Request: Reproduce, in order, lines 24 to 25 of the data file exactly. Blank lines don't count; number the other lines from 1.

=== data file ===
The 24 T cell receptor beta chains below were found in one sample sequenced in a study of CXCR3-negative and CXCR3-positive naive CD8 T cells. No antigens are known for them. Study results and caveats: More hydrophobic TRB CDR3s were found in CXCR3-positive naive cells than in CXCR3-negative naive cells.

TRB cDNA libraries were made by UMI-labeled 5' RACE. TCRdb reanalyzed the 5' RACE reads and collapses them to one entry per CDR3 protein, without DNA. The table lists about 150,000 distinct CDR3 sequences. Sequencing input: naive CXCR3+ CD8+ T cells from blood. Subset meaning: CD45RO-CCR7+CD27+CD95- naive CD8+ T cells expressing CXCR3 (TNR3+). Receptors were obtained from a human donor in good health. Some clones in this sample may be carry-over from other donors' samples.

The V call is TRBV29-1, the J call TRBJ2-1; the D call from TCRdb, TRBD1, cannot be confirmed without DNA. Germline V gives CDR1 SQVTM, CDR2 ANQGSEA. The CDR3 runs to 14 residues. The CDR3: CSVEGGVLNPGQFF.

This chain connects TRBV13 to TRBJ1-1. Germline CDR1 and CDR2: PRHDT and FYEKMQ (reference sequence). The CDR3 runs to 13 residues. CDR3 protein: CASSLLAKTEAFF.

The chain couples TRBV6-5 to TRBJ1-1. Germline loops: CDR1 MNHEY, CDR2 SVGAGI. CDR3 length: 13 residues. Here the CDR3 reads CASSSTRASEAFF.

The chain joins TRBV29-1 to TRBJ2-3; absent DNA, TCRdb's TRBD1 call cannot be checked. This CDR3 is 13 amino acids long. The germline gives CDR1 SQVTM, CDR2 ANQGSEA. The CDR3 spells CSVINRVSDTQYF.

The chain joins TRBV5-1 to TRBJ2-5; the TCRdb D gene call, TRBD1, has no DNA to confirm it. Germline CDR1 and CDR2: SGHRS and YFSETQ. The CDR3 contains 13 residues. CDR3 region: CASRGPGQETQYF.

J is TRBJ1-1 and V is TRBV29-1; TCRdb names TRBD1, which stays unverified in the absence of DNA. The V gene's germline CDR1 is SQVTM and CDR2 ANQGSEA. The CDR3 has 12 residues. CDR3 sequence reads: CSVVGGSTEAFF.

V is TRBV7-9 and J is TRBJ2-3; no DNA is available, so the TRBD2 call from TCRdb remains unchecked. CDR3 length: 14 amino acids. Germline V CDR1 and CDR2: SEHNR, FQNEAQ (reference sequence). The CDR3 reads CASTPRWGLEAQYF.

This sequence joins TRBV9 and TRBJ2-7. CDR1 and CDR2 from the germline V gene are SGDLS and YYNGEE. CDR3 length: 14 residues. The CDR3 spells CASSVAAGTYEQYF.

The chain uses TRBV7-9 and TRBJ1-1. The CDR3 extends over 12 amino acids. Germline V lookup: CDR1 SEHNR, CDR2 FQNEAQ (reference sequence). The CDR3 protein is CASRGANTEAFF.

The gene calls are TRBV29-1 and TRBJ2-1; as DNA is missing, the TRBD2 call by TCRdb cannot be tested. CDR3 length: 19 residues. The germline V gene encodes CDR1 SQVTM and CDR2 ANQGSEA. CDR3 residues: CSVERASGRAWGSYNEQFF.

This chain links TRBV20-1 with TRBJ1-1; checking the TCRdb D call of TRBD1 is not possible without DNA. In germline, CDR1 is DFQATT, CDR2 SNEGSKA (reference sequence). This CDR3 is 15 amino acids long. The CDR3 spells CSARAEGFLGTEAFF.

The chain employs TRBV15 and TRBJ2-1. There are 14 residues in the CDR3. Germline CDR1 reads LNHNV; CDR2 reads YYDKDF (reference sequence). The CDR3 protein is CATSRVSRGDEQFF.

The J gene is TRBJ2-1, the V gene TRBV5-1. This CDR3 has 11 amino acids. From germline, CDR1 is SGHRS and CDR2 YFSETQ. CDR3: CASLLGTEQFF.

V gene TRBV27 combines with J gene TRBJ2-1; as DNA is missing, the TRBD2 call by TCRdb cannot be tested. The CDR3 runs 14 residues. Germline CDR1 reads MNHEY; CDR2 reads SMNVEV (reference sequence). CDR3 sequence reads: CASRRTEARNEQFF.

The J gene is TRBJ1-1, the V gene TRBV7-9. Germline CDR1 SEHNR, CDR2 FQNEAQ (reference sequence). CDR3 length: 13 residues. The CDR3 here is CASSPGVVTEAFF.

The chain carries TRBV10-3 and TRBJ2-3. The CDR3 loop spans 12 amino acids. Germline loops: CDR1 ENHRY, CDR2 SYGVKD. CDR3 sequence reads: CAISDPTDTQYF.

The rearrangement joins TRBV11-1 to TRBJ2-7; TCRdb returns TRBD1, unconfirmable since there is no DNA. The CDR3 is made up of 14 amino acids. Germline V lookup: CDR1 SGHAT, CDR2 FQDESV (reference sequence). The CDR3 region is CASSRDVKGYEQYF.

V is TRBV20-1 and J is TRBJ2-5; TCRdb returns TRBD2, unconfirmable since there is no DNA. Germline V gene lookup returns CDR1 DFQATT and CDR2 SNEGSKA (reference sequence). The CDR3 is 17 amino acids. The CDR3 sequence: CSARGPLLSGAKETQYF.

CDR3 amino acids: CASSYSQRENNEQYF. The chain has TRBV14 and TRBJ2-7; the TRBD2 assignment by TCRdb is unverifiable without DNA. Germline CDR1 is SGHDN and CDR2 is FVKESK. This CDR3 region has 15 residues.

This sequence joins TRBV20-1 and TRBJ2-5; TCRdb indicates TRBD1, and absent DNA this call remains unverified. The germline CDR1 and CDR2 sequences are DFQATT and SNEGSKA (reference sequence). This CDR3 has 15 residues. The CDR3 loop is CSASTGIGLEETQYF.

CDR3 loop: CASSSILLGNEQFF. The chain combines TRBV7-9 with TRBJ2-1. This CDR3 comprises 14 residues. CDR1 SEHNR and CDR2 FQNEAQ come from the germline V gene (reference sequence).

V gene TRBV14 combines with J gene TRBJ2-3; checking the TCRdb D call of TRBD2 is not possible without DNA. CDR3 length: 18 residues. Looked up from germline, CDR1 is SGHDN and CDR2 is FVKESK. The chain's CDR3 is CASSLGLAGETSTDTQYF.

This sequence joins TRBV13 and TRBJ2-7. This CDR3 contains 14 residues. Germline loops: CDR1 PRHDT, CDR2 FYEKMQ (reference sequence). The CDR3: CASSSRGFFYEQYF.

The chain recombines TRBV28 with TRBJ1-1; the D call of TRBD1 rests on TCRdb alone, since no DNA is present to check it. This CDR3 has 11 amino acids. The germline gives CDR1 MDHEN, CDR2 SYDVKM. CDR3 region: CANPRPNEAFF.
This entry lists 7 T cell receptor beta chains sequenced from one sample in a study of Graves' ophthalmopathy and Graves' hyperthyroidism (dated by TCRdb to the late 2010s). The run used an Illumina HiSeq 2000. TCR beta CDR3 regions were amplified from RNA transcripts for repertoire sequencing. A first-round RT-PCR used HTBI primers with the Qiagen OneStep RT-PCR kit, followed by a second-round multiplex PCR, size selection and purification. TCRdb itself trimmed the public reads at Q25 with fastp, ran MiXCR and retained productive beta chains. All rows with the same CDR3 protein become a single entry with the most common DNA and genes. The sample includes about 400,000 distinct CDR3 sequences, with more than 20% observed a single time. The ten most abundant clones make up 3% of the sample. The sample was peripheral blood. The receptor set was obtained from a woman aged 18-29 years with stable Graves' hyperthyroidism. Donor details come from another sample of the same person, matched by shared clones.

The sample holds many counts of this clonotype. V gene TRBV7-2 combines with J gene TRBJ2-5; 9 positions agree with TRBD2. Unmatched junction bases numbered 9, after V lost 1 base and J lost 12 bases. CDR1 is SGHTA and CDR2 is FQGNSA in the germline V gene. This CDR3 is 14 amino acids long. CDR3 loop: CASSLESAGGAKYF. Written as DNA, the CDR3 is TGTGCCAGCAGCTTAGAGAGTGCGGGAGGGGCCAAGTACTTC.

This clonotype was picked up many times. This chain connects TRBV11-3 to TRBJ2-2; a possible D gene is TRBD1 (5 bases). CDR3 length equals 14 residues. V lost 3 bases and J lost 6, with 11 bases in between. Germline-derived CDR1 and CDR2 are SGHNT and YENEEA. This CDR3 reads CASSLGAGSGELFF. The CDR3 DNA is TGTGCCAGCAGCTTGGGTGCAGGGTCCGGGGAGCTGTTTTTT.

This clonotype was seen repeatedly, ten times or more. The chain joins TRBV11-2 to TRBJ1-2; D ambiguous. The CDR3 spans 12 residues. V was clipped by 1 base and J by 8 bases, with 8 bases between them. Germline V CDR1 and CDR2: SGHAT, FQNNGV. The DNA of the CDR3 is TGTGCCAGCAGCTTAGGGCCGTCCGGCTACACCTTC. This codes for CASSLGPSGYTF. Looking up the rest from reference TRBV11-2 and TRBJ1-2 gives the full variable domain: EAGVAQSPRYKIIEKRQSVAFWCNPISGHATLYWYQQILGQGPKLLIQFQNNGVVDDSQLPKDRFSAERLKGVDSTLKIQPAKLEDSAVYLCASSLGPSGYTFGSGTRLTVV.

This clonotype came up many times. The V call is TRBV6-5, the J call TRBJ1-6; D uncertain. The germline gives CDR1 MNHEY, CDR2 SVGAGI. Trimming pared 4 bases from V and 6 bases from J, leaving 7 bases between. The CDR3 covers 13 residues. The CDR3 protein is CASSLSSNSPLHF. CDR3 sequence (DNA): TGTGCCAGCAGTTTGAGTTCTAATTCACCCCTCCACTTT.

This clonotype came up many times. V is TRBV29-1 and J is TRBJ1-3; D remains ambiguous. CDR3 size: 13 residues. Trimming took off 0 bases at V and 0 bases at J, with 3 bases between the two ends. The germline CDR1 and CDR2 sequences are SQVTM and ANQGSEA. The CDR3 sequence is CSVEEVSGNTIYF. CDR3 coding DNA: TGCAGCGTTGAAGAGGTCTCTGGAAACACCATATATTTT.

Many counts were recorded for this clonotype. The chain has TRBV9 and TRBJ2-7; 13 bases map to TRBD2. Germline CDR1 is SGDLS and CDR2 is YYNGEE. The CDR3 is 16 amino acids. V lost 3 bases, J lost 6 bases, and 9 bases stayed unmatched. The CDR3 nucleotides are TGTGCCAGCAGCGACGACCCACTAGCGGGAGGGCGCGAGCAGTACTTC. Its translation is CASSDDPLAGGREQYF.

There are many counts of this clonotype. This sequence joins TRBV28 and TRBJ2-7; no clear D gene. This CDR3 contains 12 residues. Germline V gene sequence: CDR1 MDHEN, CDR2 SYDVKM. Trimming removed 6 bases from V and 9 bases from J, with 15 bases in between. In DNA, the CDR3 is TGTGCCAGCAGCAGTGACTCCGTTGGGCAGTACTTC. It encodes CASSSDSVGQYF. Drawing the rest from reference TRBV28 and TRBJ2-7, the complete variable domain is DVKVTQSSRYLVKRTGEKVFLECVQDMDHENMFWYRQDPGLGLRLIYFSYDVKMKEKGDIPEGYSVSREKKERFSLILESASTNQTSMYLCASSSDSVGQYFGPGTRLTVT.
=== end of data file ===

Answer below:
V gene TRBV14 combines with J gene TRBJ2-3; checking the TCRdb D call of TRBD2 is not possible without DNA. CDR3 length: 18 residues. Looked up from germline, CDR1 is SGHDN and CDR2 is FVKESK. The chain's CDR3 is CASSLGLAGETSTDTQYF.

This sequence joins TRBV13 and TRBJ2-7. This CDR3 contains 14 residues. Germline loops: CDR1 PRHDT, CDR2 FYEKMQ (reference sequence). The CDR3: CASSSRGFFYEQYF.